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Thanks for the compliment. Nothing skilled about my fabrication efforts. Brought up on a farm where low budget equipment always needed repair. Sometimes thought , re engineering , and applying a second look as to why it failed brings change, hopefully for the better. Thought I would enjoy building my own house. Five houses later with varied designs I found a two story I felt was really over the top. Come sale time it was listed on Friday, showed on Saturday and sold. Apparently extra touches , crazy roof lines, and a three car garage was to someones liking. Now into metal art and have finished some not so everyday designs. Gave some away but never sold any. It would be a crime to take money for having a good time in retirement years. Don't get me started on early 60s Corvettes. An art form massed produced. A huge garage full and still looking for more. I believe it is a series of uncontrollable diseases. I need to buy a comfortable lawn chair, ..... and sit !!!
Give yourself credit. I know folks who own a nice welder, metal cutting saw and grinder who wouldn't know the first thing about how to fabricate an implement like a loader.
 

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Could be done

A skilled person certainly could build a loader but I'm old enough to remember seeing early tractor loaders that either didn't work well or broke. They were also a beeetch to put on and off a tractor. Modern loaders are the result of many mistakes and corrections over the years plus improvement in hydraulics, metallurgy and fabrication.

Could a skilled person duplicate or improve on a factory made one? Yes, with enough thought, time and equipment. I think one difficulty is having the fabrication jigs to make sure things match side to side and are square so the tractor side and the loader side match. Another challenge is the forming of the lift arms that are typically tapered box channels welded together.

If you've got the time, skills, equipment and interest then go for it but please post pictures!

Treefarmer
 
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Discussion Starter #18
A skilled person certainly could build a loader but I'm old enough to remember seeing early tractor loaders that either didn't work well or broke. They were also a beeetch to put on and off a tractor. Modern loaders are the result of many mistakes and corrections over the years plus improvement in hydraulics, metallurgy and fabrication.

Could a skilled person duplicate or improve on a factory made one? Yes, with enough thought, time and equipment. I think one difficulty is having the fabrication jigs to make sure things match side to side and are square so the tractor side and the loader side match. Another challenge is the forming of the lift arms that are typically tapered box channels welded together.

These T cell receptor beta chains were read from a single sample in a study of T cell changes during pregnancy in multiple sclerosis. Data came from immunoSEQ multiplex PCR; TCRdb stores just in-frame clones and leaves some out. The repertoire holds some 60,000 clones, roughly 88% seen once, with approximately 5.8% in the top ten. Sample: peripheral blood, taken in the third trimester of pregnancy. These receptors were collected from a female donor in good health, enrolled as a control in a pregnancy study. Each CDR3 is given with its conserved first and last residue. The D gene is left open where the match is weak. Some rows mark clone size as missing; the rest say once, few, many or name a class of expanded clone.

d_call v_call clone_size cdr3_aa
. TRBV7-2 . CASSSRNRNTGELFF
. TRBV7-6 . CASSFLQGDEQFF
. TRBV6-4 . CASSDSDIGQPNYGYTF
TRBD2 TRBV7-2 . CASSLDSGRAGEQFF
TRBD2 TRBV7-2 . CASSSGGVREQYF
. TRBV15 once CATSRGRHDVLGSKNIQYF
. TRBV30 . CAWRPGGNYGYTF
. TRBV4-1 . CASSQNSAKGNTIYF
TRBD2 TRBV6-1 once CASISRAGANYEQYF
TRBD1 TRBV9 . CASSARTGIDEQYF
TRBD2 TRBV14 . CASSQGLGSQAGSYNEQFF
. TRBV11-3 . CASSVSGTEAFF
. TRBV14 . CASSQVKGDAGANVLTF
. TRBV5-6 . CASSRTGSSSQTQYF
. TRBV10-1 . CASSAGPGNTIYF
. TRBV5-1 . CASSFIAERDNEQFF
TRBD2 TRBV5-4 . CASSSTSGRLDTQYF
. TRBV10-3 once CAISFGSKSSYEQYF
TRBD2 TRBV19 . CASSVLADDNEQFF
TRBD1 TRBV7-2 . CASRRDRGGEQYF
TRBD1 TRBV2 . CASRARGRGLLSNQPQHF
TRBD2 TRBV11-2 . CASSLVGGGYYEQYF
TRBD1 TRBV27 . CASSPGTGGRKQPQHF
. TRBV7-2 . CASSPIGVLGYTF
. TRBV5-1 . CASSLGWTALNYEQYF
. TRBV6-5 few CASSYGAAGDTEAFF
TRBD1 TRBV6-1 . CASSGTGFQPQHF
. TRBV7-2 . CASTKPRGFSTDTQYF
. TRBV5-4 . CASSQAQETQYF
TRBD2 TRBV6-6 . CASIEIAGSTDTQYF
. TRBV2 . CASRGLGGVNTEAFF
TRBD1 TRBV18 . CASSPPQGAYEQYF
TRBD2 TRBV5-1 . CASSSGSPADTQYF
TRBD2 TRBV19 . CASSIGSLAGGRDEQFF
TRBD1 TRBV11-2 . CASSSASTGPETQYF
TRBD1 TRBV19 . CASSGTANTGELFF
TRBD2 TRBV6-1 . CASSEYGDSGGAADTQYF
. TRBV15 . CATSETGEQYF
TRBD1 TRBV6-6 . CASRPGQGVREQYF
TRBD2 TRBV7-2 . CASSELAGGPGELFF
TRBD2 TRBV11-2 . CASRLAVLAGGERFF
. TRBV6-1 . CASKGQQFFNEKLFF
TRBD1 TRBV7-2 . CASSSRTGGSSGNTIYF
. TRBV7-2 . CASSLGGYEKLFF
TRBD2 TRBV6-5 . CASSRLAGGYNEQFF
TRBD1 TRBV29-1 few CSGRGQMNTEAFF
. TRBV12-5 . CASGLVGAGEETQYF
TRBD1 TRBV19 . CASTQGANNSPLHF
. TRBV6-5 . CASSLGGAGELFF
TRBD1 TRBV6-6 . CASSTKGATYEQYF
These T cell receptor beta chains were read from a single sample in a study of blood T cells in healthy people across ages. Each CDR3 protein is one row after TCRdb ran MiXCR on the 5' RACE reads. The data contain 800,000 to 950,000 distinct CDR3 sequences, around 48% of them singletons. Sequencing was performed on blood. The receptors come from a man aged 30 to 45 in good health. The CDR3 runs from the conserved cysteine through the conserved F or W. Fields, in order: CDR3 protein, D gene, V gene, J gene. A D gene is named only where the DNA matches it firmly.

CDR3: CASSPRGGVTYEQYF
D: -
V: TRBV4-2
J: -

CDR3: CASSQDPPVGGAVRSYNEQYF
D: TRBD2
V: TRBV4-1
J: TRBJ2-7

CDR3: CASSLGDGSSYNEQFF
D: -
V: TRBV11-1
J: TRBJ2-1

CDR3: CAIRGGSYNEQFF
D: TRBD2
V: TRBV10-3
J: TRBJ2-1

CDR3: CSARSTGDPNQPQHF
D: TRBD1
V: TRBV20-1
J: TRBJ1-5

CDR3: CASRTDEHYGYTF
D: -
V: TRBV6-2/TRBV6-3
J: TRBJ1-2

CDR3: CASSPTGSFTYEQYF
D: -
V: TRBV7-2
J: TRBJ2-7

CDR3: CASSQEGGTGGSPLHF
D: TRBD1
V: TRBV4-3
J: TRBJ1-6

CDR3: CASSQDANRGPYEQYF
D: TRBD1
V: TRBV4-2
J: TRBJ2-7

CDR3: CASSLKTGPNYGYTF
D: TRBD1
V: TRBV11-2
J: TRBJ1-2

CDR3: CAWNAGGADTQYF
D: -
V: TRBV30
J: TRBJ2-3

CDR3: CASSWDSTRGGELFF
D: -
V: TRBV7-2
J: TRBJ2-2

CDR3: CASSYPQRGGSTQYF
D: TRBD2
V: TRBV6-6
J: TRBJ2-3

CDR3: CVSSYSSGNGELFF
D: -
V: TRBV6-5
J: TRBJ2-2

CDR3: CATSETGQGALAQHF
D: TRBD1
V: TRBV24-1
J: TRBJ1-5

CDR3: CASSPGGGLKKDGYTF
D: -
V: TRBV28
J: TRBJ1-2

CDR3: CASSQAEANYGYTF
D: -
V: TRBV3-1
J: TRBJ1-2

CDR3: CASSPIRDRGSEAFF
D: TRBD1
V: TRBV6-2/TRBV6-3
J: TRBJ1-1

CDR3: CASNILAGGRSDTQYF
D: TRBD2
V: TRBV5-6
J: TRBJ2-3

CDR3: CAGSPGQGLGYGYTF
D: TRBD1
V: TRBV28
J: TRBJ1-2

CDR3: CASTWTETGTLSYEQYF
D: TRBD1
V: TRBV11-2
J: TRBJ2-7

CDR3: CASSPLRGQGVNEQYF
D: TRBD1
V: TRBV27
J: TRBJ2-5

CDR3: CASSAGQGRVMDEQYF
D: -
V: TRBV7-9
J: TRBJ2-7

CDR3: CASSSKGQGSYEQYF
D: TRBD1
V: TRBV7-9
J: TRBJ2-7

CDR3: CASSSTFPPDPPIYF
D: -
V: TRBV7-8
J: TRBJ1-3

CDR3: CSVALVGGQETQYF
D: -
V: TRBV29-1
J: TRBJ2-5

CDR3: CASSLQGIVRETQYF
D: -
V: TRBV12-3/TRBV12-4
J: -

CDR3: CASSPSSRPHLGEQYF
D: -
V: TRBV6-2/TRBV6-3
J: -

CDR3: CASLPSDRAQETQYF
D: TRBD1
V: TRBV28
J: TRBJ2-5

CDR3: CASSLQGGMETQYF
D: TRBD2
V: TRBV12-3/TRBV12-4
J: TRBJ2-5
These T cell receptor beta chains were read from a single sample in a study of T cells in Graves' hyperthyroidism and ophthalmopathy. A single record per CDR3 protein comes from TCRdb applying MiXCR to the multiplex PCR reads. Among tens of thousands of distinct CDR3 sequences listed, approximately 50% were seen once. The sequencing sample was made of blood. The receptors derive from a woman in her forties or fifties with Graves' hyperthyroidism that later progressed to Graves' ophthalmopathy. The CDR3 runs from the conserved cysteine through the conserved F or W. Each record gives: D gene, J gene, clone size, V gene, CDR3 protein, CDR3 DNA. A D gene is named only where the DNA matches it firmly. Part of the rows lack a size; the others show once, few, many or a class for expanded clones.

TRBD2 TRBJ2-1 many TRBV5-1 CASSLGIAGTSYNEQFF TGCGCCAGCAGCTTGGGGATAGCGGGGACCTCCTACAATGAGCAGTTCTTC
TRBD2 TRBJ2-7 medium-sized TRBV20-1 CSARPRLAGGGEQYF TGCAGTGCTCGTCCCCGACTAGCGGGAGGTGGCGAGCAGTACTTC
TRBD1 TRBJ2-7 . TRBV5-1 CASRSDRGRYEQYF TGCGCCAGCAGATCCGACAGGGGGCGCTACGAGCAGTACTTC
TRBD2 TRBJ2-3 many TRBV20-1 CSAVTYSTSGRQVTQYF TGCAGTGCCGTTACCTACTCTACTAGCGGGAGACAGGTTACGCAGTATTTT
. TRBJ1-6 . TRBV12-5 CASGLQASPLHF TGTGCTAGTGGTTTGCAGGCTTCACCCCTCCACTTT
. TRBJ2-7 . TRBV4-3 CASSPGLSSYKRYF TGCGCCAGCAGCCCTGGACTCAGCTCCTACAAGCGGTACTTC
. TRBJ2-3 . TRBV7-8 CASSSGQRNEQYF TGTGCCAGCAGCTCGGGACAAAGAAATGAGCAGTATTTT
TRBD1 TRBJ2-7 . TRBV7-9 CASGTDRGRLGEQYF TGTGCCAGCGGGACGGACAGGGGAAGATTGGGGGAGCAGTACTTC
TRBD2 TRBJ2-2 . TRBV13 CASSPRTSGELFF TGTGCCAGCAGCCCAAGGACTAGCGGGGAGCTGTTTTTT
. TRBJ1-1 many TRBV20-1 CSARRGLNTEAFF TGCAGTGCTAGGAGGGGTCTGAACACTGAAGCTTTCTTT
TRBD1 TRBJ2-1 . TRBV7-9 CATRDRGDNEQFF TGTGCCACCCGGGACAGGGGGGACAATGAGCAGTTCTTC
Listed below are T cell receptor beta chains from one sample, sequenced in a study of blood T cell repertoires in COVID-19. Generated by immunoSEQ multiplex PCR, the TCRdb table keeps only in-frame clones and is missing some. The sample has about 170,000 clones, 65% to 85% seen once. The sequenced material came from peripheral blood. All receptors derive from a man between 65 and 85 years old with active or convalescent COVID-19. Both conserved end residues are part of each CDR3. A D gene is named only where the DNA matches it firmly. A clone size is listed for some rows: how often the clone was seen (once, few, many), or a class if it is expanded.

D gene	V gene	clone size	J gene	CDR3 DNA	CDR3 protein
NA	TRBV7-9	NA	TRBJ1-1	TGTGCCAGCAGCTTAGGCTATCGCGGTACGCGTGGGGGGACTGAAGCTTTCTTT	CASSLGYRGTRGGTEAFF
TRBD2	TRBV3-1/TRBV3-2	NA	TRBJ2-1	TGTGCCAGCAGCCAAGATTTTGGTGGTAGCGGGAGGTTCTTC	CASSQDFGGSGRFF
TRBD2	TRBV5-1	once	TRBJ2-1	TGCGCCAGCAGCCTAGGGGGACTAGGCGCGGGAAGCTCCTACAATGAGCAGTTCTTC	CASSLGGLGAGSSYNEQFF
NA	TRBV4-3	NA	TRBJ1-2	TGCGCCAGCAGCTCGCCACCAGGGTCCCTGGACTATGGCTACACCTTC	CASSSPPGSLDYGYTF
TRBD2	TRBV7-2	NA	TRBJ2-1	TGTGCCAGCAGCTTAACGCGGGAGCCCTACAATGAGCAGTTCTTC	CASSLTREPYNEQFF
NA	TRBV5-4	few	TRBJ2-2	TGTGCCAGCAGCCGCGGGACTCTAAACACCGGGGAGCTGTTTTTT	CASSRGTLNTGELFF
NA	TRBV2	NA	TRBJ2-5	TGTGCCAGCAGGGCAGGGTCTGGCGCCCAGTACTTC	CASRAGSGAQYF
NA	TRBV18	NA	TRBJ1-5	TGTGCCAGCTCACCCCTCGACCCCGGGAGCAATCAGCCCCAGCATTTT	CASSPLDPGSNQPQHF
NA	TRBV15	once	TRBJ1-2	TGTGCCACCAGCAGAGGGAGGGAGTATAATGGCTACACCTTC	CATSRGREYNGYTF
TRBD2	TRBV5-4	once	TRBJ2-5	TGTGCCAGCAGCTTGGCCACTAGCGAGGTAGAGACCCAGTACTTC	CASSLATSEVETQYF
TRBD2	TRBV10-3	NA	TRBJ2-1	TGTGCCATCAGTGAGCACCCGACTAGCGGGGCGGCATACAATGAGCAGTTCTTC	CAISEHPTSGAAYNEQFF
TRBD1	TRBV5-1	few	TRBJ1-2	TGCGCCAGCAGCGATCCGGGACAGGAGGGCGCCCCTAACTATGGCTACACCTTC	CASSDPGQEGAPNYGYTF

If you've got the time, skills, equipment and interest then go for it but please post pictures!

Treefarmer
Two pictures on page 1. The object was to build a loader that performs well, not a work of art. I happen to have some box tubing, flat stock , and some one inch and a quarter pin material. To keep costs down I used material in stock. Surplus Store provided double acting rams for $69.00 each. Hoses from a local Fleet Farm store. A local iron shop cut and bent 1/8" sheet metal for the bucket. For less than a thousand dollars it was complete with paint. Torture tested it with cement, rocks, trees and digging in gravel. No signs of fatigue. Four pins on and off plus the hydraulic snap couplers. Yes there was planning , arching components to get the bucket close to the front tires while maintaining high lift.

Couple pictures of additional projects. A grapple, 12 x 8 dump trailer, and one of five houses I built. DSCN0747.JPG IMG_0057.JPG DocImage000000133.jpg
 

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Damn you are good!

Two pictures on page 1. The object was to build a loader that performs well, not a work of art. I happen to have some box tubing, flat stock , and some one inch and a quarter pin material. To keep costs down I used material in stock. Surplus Store provided double acting rams for $69.00 each. Hoses from a local Fleet Farm store. A local iron shop cut and bent 1/8" sheet metal for the bucket. For less than a thousand dollars it was complete with paint. Torture tested it with cement, rocks, trees and digging in gravel. No signs of fatigue. Four pins on and off plus the hydraulic snap couplers. Yes there was planning , arching components to get the bucket close to the front tires while maintaining high lift.

Couple pictures of additional projects. A grapple, 12 x 8 dump trailer, and one of five houses I built. View attachment 671772 View attachment 671774 View attachment 671776
Very, very nice. Not many people are that talented.

Treefarmer